Cheese: I’ve noticed that most brands of prepackaged, sliced cheeses (Munster, Swiss, Provolone, etc.) that used to be sold in 8 ounce packages have shrunk to 6 ounces lately.

Canned vegetables: Just try and find a 16 ounce (one pound) can of anything anymore.

The above examples only scratch the surface. It’s not limited to one category of food or other product, or to one brand. Shrinking products are everywhere. It’s an epidemic.

In searching for other websites that document shrinking or downsized products, I stumbled upon It’s a wonderful site, especially their food /groceries category. Check it out !

And forget the advice about “Plastics” given to Dustin Hoffman’s character, Benjamin Braddock, in Mike Nichols’ 1967 film “The Graduate”. My advice, Benjamin, is “Deception Engineering”.

The impact of deception engineering on everyday life, and on our shopping habits is becoming so great that RoutingByRumor has started a Shrinking Products category on this blog, where we will spotlight some of the best examples (or maybe that’s the worst examples) of shrinking products and how manufacturers are trying to deceive consumers.

I did a few web searches for “deception engineering”, but didn’t find anything. Perhaps this will be my claim to fame… having coined that phrase. Maybe some engineering school will honor me by creating the RoutingbyRumor School of Deception Engineering.

Ya never know.



Filed under Consumerism, Money, Movies, Shopping, Your Money

2 responses to “Deception Engineering

  1. Sally Moss

    Just last week I emailed both Starkist and Chicken of the Sea to complain about downsizing a can of tuna from 7 oz. to 5 oz. All my tried and true recipes call for 7 oz. Starkist replied–said the decrease is can size was made to continue to offer their products at a reasonable price, and that the reduction in the amount of tuna was actually quite small–they took out more liquid. I replied to that and said bull-shit; I can do the math! I’m so glad someone is taking up the cause of reduction in size. I would rather pay more and have the sizes remain the same, especially when it involves measurements for cooking! Keep up the good work!!!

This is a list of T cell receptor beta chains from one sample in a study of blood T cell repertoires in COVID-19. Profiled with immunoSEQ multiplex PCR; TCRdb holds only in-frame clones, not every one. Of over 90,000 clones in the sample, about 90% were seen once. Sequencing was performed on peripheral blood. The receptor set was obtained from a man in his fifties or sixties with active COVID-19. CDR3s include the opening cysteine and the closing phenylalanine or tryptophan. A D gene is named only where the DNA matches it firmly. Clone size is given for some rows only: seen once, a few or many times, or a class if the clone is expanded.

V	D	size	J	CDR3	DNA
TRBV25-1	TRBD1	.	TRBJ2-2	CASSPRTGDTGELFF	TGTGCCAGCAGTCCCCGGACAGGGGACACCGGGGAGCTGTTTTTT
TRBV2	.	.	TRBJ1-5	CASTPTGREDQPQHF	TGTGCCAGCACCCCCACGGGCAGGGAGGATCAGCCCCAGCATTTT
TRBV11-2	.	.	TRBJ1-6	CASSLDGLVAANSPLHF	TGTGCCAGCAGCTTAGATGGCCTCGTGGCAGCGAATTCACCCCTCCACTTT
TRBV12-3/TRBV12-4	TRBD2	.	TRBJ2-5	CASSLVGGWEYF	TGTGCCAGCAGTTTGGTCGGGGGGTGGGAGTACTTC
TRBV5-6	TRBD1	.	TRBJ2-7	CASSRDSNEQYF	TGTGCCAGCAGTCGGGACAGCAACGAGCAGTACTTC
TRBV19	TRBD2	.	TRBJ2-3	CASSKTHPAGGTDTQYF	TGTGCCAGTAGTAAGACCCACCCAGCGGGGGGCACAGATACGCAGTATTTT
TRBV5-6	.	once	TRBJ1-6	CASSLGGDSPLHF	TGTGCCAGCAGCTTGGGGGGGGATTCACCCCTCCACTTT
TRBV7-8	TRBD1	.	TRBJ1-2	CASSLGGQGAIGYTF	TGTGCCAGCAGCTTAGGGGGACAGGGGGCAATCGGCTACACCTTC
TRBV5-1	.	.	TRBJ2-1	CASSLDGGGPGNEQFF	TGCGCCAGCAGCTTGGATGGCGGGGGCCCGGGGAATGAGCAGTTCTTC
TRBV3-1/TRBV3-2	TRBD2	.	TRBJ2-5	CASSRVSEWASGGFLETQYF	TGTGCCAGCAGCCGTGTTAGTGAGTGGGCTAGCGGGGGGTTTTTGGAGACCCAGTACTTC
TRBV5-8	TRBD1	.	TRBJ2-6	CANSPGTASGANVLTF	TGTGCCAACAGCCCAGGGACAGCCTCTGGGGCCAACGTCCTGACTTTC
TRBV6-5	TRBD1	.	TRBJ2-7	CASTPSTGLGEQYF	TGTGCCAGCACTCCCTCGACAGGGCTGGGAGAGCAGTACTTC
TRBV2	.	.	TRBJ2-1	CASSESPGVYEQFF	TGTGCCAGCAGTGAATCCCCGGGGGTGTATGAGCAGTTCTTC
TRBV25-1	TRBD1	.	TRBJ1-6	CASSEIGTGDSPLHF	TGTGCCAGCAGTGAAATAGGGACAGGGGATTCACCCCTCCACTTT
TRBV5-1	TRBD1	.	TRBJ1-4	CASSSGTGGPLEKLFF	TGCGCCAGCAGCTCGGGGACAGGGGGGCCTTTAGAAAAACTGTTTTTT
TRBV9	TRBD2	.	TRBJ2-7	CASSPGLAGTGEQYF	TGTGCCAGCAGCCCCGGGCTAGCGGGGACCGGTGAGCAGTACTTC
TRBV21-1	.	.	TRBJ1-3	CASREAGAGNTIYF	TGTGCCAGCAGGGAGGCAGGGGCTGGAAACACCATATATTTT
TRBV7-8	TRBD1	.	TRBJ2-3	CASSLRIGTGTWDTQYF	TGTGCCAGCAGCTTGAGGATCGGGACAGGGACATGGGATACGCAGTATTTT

– Jacksonville, Illinois

  2. Melissa Arnold

    Okay. I just found your blog. And I think I just found my sanity along with it. Honestly, with the shrinking products I thought I was simply beginning to succumb to the ravages of aging and couldn’t actually remember correctly the sizes of products. I’m not yet 50, but still…

    Of course, going from 2 liters to 1.5 with soda was obvious, as was the whole ice cream downsizing. But I could have sworn yogurt came in 8 ounce pots…but my containers are all 6 ounces. And my packages of cheese slices, same thing. Mayo, green beans, hair spray — all smaller packages, right? Let’s not forget, too, that bagels are now in 4-packs instead of 6 in a bag. (That’s okay. I never was that fond of bagels.) And surely I haven’t gained so much weight that my toilet paper consumption has gone up THAT much? But I keep running out of TP faster than I used to. THANK YOU for letting me know it’s NOT me. My memory is fine. It’s manufacturers that have lost their marbles, not me.

    Unfortunately, they’re not actually using anything as nefarious as deception engineering. The college course you’re seeking is simply Marketing 101. Applied to grocery items, you call it deception engineering. Applied other ways, it is politics or religion. Or documentaries. Or talk radio. Or the evening news. Just plain ol’ marketing the message to make people believe what we want them to.

    Sad… But I’m still happy to have confirmation that I’m not senile yet. 🙂

    – Red Oak, Iowa